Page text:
Kansas City at Toronto, September 8-10
Friday, September 08 2023 @ 01:04 PM EDT
Contributed by: Magpie
A 10 game homestand begins with a visit from the Kansas City Royals, who do not have the worst record in the major leagues.
Oh, they did. Just last week, the Blue Jays were visiting Oakland, and I was surprised to discover that Oakland didn't have the worst record in the majors. That dubious distinction was held, for the moment, by the Royals. But the A's lost two of three to the Blue Jays while the Royals took two of three from the White Sox and here we are. Now Oakland has the worst record in the majors.
The Royals are still pretty bad - they're sure to lose 100 games this season, for the seventh time since the 2000s began. The Colorado Rockies have never lost 100 games. Neither have the Angels of Anaheim, who started playing in 1961. The New York Yankees weren't even the Yankees the last time they lost 100 games. It was 1912, and they were still known as the New York Highlanders. The Dodgers and the Cardinals? Last time for both franchises was in 1908.
The Royals were once the model for every expansion franchise. They were smart (GM Cedric Tallis pulled off a series of clever trades that brought the team Amos Otis, Hal McRae, Freddie Patek), they were innovative (the Royals Baseball Academy, which graduated Frank White and U.L. Washington), they were lucky (in their third year, they drafted George Brett). But they have been bad for a long time - they've had five winning seasons since Brett retired thirty years ago. Don't the people of Kansas City deserve better?
Besides, the football team is pretty good.
The Blue Jays visited Kansas City way back in early April - after dropping two of their first three to St. Louis, they needed to get the season turned around. Which they did, although not right away.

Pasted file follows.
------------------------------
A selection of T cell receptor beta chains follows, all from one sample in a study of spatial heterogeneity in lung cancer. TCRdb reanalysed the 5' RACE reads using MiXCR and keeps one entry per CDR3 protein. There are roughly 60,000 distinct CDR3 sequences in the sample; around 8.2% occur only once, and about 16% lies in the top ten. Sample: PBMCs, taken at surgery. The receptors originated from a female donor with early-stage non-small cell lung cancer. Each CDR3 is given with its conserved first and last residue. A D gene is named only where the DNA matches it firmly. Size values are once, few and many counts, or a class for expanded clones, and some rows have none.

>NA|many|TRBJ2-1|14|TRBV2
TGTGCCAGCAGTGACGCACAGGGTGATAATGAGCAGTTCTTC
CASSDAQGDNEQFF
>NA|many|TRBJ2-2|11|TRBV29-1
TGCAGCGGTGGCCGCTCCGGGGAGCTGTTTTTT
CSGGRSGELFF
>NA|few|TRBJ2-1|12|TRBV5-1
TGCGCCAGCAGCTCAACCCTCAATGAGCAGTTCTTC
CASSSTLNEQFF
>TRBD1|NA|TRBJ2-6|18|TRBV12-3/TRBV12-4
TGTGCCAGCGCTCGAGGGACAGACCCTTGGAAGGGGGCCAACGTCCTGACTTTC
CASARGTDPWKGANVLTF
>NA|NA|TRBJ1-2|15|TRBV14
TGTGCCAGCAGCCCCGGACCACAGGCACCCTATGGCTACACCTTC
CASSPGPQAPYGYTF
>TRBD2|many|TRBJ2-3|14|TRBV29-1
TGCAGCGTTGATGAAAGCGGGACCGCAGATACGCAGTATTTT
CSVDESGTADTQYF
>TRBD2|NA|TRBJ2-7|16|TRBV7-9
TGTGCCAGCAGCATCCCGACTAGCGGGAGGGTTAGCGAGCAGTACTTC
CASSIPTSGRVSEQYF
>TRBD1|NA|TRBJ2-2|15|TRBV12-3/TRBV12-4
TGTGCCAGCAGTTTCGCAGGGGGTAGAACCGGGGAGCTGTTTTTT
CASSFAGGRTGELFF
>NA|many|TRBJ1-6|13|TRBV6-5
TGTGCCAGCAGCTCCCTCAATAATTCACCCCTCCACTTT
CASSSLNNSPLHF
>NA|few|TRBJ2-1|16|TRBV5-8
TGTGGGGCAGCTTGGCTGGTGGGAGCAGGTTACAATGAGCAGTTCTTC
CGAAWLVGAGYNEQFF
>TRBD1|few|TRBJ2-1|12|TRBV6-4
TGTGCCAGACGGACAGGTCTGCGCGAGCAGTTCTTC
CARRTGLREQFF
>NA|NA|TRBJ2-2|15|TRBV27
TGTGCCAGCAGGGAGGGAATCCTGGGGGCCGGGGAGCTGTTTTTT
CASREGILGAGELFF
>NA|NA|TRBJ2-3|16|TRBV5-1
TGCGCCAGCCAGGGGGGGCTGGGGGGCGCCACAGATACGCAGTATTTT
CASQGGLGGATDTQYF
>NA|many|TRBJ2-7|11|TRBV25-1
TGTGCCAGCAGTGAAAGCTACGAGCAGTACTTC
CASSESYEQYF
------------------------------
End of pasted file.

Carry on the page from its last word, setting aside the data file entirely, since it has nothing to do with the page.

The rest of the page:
The Story So Far
Monday 3 April: Toronto 5 Kansas City 9 - Jose Berrios picked up right where he'd left off in 2022, allowing four hits and three runs in his very first inning of the season. The Royals tacked on five more hits, and four more runs, in the fourth. They only had two other hits all day, but what they packed into those two innings was quite enough.
Tuesday 4 April: Toronto 4 Kansas City 1 - It was Yusei Kikuchi to the rescue, allowing a single run in his five innings. At which point, John Schneider, remembering the Kikuchi of 2022, thought it prudent to count his blessings and go to the bullpen although Kikuchi had thrown just 69 pitches.
Wednesday 5 April: Toronto 3 Kansas City 0 - Hey, remember when Alek Manoah was good? The big fellow worked seven shutout innings, allowing just a fifth inning single to Jackie Bradley (along with four bases on balls.) It did take the Jays six innings before they could push a run across the plate against Zack Greinke (Guerrero single, Varsho single, Chapman groundout) and they added a couple more against the bullpen.
Thursday 6 April: Toronto 6 Kansas City 3 - The Jays jumped out to a quick 2-0 lead (Guerrero single, Varsho double, Chapman double) which was all Kevin Gausman would need, as he worked six scoreless innings. Biggio and Guerrero added solo homers.
Fri 8 September - Snider (0-0, 4.22) vs Kikuchi (9-5, 3.63)
Sat 9 September - Greinke (1-14, 5.34) vs Gausman (10-8, 3.39)
Sun 10 September - Ragans (4-1, 1.51) vs Berrios (9-10, 3.68)
That's not a misprint. Zack Greinke, who was pitching just like the Greinke of old as recently as this May (when he posted a 2.31 ERA in six starts) has been on the losing end of 10 consecutive decisions, enough to drop his career winning percentage below .600 - he's still going to Cooperstown, but he may have to wait an extra year or two to give people enough time to forget all this. Also not a misprint is what the young southpaw Cole Ragans has done for the Royals since they picked him up in exchange for Aroldis Chapman. Ragans hasn't allowed a run in his last three starts, and brings a streak of 21 consecutive scoreless innings to town.